author = "David Vanness and Knudsen, {Amy B.} and Iris Lansdorp-Vogelaar and Rutter, {Carolyn M.} and Gareen, {Ilana F.} and Herman, {Benjamin A.} and Kuntz, {Karen M.} and Zauber, {Ann G.} and {Van Ballegooijen}, Marjolein and Feuer, {Eric J.} and Chen, {Mei Hsiu} and Johnson, {C. Daniel}",
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Vanness, D, Knudsen, AB, Lansdorp-Vogelaar, I, Rutter, CM, Gareen, IF, Herman, BA, Kuntz, KM, Zauber, AG, Van Ballegooijen, M, Feuer, EJ, Chen, MH & Johnson, CD 2011, 'Comparative economic evaluation of data from the ACRIN national CT colonography trial with three cancer intervention and surveillance modeling network microsimulations', Radiology, vol. 261, no. 2, pp. 487-498. https://doi.org/10.1148/radiol.11102411

Comparative economic evaluation of data from the ACRIN national CT colonography trial with three cancer intervention and surveillance modeling network microsimulations. / Vanness, David; Knudsen, Amy B.; Lansdorp-Vogelaar, Iris; Rutter, Carolyn M.; Gareen, Ilana F.; Herman, Benjamin A.; Kuntz, Karen M.; Zauber, Ann G.; Van Ballegooijen, Marjolein; Feuer, Eric J.; Chen, Mei Hsiu; Johnson, C. Daniel.

In: Radiology, Vol. 261, No. 2, 01.11.2011, p. 487-498.

Research output: Contribution to journalArticle

TY - JOUR

T1 - Comparative economic evaluation of data from the ACRIN national CT colonography trial with three cancer intervention and surveillance modeling network microsimulations

AU - Vanness, David

AU - Knudsen, Amy B.

AU - Lansdorp-Vogelaar, Iris

AU - Rutter, Carolyn M.

AU - Gareen, Ilana F.

AU - Herman, Benjamin A.

AU - Kuntz, Karen M.

AU - Zauber, Ann G.

AU - Van Ballegooijen, Marjolein

AU - Feuer, Eric J.

AU - Chen, Mei Hsiu

AU - Johnson, C. Daniel

PY - 2011/11/1

Y1 - 2011/11/1

N2 - Purpose: To estimate the cost-effectiveness of computed tomographic (CT) colonography for colorectal cancer (CRC) screening in average-risk asymptomatic subjects in the United States aged 50 years. Materials and Methods: Enrollees in the American College of Radiology Imaging Network National CT Colonography Trial provided informed consent, and approval was obtained from the institutional review board at each site. CT colonography performance estimates from the trial were incorporated into three Cancer Intervention and Surveillance Modeling Network CRC microsimulations. Simulated survival and lifetime costs for screening 50-year-old subjects in the United States with CT colonography every 5 or 10 years were compared with those for guideline-concordant screening with colonoscopy, flexible sigmoidoscopy plus either sensitive unrehydrated fecal occult blood testing (FOBT) or fecal immunochemical testing (FIT), and no screening. Perfect and reduced screening adherence scenarios were considered. Incremental cost-effectiveness and net health benefits were estimated from the U.S. health care sector perspective, assuming a 3% discount rate. Results: CT colonography at 5- and 10-year screening intervals was more costly and less effective than FOBT plus flexible sigmoidoscopy in all three models in both 100% and 50% adherence scenarios. Colonoscopy also was more costly and less effective than FOBT plus flexible sigmoidoscopy, except in the CRC-SPIN model assuming 100% adherence (incremental cost-effectiveness ratio: $26 300 per life-year gained). CT colonography at 5- and 10-year screening intervals and colonoscopy were net beneficial compared with no screening in all model scenarios. The 5-year screening interval was net beneficial over the 10-year interval except in the MISCAN model when assuming 100% adherence and willingness to pay $50 000 per life-year gained. Conclusion: All three models predict CT colonography to be more costly and less effective than non-CT colonographic screening but net beneficial compared with no screening given model assumptions.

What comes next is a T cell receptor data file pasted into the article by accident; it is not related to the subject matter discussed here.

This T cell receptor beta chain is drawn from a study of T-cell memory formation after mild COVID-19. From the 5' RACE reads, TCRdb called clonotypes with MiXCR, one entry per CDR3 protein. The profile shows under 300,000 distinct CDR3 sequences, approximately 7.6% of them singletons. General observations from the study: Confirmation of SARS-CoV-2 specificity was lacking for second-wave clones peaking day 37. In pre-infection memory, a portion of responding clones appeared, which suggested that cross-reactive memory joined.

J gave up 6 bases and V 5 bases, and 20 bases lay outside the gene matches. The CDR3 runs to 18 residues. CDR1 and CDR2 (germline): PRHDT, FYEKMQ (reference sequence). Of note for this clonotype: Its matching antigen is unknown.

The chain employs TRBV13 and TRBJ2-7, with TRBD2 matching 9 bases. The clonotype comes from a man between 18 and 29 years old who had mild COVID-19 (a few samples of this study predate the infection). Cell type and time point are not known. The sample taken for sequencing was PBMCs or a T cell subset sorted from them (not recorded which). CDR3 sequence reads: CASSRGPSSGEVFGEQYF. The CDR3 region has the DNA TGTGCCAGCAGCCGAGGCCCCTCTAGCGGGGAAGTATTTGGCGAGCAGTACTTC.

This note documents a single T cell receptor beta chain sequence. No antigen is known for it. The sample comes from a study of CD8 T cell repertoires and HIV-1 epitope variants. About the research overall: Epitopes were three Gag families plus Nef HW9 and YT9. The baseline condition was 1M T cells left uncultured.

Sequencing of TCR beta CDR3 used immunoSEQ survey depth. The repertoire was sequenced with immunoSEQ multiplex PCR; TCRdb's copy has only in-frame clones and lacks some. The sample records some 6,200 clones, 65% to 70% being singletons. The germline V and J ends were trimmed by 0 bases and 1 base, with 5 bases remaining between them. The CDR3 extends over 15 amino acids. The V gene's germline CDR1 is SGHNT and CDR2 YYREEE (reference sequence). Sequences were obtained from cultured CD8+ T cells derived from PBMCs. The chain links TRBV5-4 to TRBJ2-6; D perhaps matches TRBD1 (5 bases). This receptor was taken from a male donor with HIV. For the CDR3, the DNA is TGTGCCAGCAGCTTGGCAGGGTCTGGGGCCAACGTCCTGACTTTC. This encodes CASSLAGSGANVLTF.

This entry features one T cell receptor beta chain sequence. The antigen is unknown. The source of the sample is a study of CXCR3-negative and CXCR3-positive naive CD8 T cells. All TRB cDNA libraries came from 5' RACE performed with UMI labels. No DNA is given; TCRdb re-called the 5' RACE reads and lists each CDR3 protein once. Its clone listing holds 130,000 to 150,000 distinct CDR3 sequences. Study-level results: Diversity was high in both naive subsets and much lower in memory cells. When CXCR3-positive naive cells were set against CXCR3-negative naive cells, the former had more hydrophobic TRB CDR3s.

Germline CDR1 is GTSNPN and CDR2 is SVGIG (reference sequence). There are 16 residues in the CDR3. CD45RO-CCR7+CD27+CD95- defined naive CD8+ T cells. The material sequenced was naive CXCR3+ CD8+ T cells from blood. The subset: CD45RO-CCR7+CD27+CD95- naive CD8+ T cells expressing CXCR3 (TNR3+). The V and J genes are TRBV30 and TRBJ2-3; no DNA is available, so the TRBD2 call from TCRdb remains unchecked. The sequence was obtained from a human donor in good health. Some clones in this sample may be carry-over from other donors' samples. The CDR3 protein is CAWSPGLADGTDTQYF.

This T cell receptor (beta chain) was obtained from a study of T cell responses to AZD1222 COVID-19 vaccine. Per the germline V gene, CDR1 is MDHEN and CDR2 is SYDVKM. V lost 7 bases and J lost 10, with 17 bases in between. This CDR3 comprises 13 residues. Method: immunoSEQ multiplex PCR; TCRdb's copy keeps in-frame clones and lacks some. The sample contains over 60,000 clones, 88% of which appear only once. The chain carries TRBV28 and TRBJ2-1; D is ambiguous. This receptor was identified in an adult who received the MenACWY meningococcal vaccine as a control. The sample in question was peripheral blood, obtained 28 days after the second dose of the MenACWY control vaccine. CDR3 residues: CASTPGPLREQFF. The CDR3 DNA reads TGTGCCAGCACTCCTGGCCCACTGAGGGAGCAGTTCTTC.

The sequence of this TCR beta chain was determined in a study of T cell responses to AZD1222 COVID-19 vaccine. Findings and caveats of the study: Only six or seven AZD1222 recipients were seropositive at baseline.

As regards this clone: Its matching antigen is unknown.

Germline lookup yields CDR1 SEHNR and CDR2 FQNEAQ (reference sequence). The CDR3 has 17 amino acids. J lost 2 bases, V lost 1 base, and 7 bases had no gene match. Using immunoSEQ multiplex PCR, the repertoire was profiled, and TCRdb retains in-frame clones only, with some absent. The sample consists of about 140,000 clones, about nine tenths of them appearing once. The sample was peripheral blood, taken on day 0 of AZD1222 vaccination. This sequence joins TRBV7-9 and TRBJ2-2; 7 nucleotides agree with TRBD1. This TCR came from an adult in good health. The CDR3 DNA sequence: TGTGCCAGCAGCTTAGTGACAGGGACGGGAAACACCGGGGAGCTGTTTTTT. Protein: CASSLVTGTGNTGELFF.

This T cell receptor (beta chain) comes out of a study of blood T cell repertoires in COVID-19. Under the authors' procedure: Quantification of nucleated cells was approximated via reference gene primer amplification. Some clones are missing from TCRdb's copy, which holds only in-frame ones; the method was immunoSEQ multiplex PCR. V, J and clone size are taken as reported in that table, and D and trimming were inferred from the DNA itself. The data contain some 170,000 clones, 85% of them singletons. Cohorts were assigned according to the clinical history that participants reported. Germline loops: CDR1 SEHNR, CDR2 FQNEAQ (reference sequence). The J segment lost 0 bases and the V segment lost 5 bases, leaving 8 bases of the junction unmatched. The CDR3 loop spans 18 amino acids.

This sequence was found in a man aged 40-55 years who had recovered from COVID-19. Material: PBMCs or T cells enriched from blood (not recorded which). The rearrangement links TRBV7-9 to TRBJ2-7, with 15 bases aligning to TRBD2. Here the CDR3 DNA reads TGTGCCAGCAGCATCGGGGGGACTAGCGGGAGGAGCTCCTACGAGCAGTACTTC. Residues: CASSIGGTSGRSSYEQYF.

AB - Purpose: To estimate the cost-effectiveness of computed tomographic (CT) colonography for colorectal cancer (CRC) screening in average-risk asymptomatic subjects in the United States aged 50 years. Materials and Methods: Enrollees in the American College of Radiology Imaging Network National CT Colonography Trial provided informed consent, and approval was obtained from the institutional review board at each site. CT colonography performance estimates from the trial were incorporated into three Cancer Intervention and Surveillance Modeling Network CRC microsimulations. Simulated survival and lifetime costs for screening 50-year-old subjects in the United States with CT colonography every 5 or 10 years were compared with those for guideline-concordant screening with colonoscopy, flexible sigmoidoscopy plus either sensitive unrehydrated fecal occult blood testing (FOBT) or fecal immunochemical testing (FIT), and no screening. Perfect and reduced screening adherence scenarios were considered. Incremental cost-effectiveness and net health benefits were estimated from the U.S. health care sector perspective, assuming a 3% discount rate. Results: CT colonography at 5- and 10-year screening intervals was more costly and less effective than FOBT plus flexible sigmoidoscopy in all three models in both 100% and 50% adherence scenarios. Colonoscopy also was more costly and less effective than FOBT plus flexible sigmoidoscopy, except in the CRC-SPIN model assuming 100% adherence (incremental cost-effectiveness ratio: $26 300 per life-year gained). CT colonography at 5- and 10-year screening intervals and colonoscopy were net beneficial compared with no screening in all model scenarios. The 5-year screening interval was net beneficial over the 10-year interval except in the MISCAN model when assuming 100% adherence and willingness to pay $50 000 per life-year gained. Conclusion: All three models predict CT colonography to be more costly and less effective than non-CT colonographic screening but net beneficial compared with no screening given model assumptions.